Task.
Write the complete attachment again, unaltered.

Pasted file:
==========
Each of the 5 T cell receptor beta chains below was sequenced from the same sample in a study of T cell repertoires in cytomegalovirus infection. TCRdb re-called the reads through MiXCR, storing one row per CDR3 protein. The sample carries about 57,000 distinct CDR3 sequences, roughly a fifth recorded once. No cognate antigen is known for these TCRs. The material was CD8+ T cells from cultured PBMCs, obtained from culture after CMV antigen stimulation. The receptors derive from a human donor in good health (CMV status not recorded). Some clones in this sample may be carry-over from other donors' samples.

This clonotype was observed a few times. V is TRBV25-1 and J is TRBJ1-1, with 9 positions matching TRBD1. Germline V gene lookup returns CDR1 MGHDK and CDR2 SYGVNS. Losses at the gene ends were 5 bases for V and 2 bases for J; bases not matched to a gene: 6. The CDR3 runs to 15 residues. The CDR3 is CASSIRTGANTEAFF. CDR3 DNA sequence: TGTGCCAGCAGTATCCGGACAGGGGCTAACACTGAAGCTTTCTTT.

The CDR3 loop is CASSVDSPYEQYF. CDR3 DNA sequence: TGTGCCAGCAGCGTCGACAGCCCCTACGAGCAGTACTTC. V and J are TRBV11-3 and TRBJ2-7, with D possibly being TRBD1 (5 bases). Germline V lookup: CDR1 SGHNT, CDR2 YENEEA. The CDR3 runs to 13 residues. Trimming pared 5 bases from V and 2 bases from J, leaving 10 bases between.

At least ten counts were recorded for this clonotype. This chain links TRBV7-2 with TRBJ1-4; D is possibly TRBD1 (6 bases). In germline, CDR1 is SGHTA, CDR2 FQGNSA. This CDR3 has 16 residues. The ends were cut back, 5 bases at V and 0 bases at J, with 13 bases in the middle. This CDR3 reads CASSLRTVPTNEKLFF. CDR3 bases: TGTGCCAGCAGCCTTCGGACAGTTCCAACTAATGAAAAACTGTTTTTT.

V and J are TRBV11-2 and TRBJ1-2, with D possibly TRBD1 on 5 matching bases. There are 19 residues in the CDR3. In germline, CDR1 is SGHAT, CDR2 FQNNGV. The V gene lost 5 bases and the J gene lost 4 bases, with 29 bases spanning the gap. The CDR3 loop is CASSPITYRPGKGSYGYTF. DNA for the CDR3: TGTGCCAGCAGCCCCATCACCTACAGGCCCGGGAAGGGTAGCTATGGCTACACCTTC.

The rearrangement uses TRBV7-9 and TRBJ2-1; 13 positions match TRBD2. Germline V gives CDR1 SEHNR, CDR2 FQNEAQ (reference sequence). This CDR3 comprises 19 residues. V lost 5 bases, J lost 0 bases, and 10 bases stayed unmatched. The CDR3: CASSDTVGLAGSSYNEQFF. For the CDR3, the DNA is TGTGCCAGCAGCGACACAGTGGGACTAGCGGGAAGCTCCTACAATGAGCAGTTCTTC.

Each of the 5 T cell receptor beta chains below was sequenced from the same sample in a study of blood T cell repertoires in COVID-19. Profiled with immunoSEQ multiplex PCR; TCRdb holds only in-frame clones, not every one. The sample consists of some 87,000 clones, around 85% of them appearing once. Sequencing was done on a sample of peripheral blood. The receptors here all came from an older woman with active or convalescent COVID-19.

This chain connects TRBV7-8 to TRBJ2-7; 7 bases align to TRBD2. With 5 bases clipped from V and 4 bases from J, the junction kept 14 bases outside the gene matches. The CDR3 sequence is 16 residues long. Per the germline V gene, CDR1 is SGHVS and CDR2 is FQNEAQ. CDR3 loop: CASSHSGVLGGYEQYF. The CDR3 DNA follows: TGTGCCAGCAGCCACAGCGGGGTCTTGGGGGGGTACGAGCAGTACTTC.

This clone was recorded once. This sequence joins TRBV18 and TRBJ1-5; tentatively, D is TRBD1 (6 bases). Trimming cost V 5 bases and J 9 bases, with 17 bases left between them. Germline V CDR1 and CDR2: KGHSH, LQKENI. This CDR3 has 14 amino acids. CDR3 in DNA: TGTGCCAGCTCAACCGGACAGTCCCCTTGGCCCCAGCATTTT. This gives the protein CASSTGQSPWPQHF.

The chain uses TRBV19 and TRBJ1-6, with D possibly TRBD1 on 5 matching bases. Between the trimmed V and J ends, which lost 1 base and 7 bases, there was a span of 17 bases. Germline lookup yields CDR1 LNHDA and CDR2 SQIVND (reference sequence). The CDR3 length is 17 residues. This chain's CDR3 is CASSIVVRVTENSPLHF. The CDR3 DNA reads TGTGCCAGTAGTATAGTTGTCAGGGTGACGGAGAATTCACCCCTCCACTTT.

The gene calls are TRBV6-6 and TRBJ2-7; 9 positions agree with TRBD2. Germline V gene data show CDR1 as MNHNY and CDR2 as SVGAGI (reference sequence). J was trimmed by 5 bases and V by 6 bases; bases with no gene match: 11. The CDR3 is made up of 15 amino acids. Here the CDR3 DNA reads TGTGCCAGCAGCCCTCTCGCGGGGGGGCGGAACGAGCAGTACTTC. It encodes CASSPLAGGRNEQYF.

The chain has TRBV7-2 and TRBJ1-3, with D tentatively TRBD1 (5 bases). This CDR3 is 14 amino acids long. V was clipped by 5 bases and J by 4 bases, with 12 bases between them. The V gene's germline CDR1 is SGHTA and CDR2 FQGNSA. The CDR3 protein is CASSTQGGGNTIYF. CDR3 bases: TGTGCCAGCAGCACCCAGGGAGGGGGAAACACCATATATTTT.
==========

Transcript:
Each of the 5 T cell receptor beta chains below was sequenced from the same sample in a study of T cell repertoires in cytomegalovirus infection. TCRdb re-called the reads through MiXCR, storing one row per CDR3 protein. The sample carries about 57,000 distinct CDR3 sequences, roughly a fifth recorded once. No cognate antigen is known for these TCRs. The material was CD8+ T cells from cultured PBMCs, obtained from culture after CMV antigen stimulation. The receptors derive from a human donor in good health (CMV status not recorded). Some clones in this sample may be carry-over from other donors' samples.

This clonotype was observed a few times. V is TRBV25-1 and J is TRBJ1-1, with 9 positions matching TRBD1. Germline V gene lookup returns CDR1 MGHDK and CDR2 SYGVNS. Losses at the gene ends were 5 bases for V and 2 bases for J; bases not matched to a gene: 6. The CDR3 runs to 15 residues. The CDR3 is CASSIRTGANTEAFF. CDR3 DNA sequence: TGTGCCAGCAGTATCCGGACAGGGGCTAACACTGAAGCTTTCTTT.

The CDR3 loop is CASSVDSPYEQYF. CDR3 DNA sequence: TGTGCCAGCAGCGTCGACAGCCCCTACGAGCAGTACTTC. V and J are TRBV11-3 and TRBJ2-7, with D possibly being TRBD1 (5 bases). Germline V lookup: CDR1 SGHNT, CDR2 YENEEA. The CDR3 runs to 13 residues. Trimming pared 5 bases from V and 2 bases from J, leaving 10 bases between.

At least ten counts were recorded for this clonotype. This chain links TRBV7-2 with TRBJ1-4; D is possibly TRBD1 (6 bases). In germline, CDR1 is SGHTA, CDR2 FQGNSA. This CDR3 has 16 residues. The ends were cut back, 5 bases at V and 0 bases at J, with 13 bases in the middle. This CDR3 reads CASSLRTVPTNEKLFF. CDR3 bases: TGTGCCAGCAGCCTTCGGACAGTTCCAACTAATGAAAAACTGTTTTTT.

V and J are TRBV11-2 and TRBJ1-2, with D possibly TRBD1 on 5 matching bases. There are 19 residues in the CDR3. In germline, CDR1 is SGHAT, CDR2 FQNNGV. The V gene lost 5 bases and the J gene lost 4 bases, with 29 bases spanning the gap. The CDR3 loop is CASSPITYRPGKGSYGYTF. DNA for the CDR3: TGTGCCAGCAGCCCCATCACCTACAGGCCCGGGAAGGGTAGCTATGGCTACACCTTC.

The rearrangement uses TRBV7-9 and TRBJ2-1; 13 positions match TRBD2. Germline V gives CDR1 SEHNR, CDR2 FQNEAQ (reference sequence). This CDR3 comprises 19 residues. V lost 5 bases, J lost 0 bases, and 10 bases stayed unmatched. The CDR3: CASSDTVGLAGSSYNEQFF. For the CDR3, the DNA is TGTGCCAGCAGCGACACAGTGGGACTAGCGGGAAGCTCCTACAATGAGCAGTTCTTC.

Each of the 5 T cell receptor beta chains below was sequenced from the same sample in a study of blood T cell repertoires in COVID-19. Profiled with immunoSEQ multiplex PCR; TCRdb holds only in-frame clones, not every one. The sample consists of some 87,000 clones, around 85% of them appearing once. Sequencing was done on a sample of peripheral blood. The receptors here all came from an older woman with active or convalescent COVID-19.

This chain connects TRBV7-8 to TRBJ2-7; 7 bases align to TRBD2. With 5 bases clipped from V and 4 bases from J, the junction kept 14 bases outside the gene matches. The CDR3 sequence is 16 residues long. Per the germline V gene, CDR1 is SGHVS and CDR2 is FQNEAQ. CDR3 loop: CASSHSGVLGGYEQYF. The CDR3 DNA follows: TGTGCCAGCAGCCACAGCGGGGTCTTGGGGGGGTACGAGCAGTACTTC.

This clone was recorded once. This sequence joins TRBV18 and TRBJ1-5; tentatively, D is TRBD1 (6 bases). Trimming cost V 5 bases and J 9 bases, with 17 bases left between them. Germline V CDR1 and CDR2: KGHSH, LQKENI. This CDR3 has 14 amino acids. CDR3 in DNA: TGTGCCAGCTCAACCGGACAGTCCCCTTGGCCCCAGCATTTT. This gives the protein CASSTGQSPWPQHF.

The chain uses TRBV19 and TRBJ1-6, with D possibly TRBD1 on 5 matching bases. Between the trimmed V and J ends, which lost 1 base and 7 bases, there was a span of 17 bases. Germline lookup yields CDR1 LNHDA and CDR2 SQIVND (reference sequence). The CDR3 length is 17 residues. This chain's CDR3 is CASSIVVRVTENSPLHF. The CDR3 DNA reads TGTGCCAGTAGTATAGTTGTCAGGGTGACGGAGAATTCACCCCTCCACTTT.

The gene calls are TRBV6-6 and TRBJ2-7; 9 positions agree with TRBD2. Germline V gene data show CDR1 as MNHNY and CDR2 as SVGAGI (reference sequence). J was trimmed by 5 bases and V by 6 bases; bases with no gene match: 11. The CDR3 is made up of 15 amino acids. Here the CDR3 DNA reads TGTGCCAGCAGCCCTCTCGCGGGGGGGCGGAACGAGCAGTACTTC. It encodes CASSPLAGGRNEQYF.

The chain has TRBV7-2 and TRBJ1-3, with D tentatively TRBD1 (5 bases). This CDR3 is 14 amino acids long. V was clipped by 5 bases and J by 4 bases, with 12 bases between them. The V gene's germline CDR1 is SGHTA and CDR2 FQGNSA. The CDR3 protein is CASSTQGGGNTIYF. CDR3 bases: TGTGCCAGCAGCACCCAGGGAGGGGGAAACACCATATATTTT.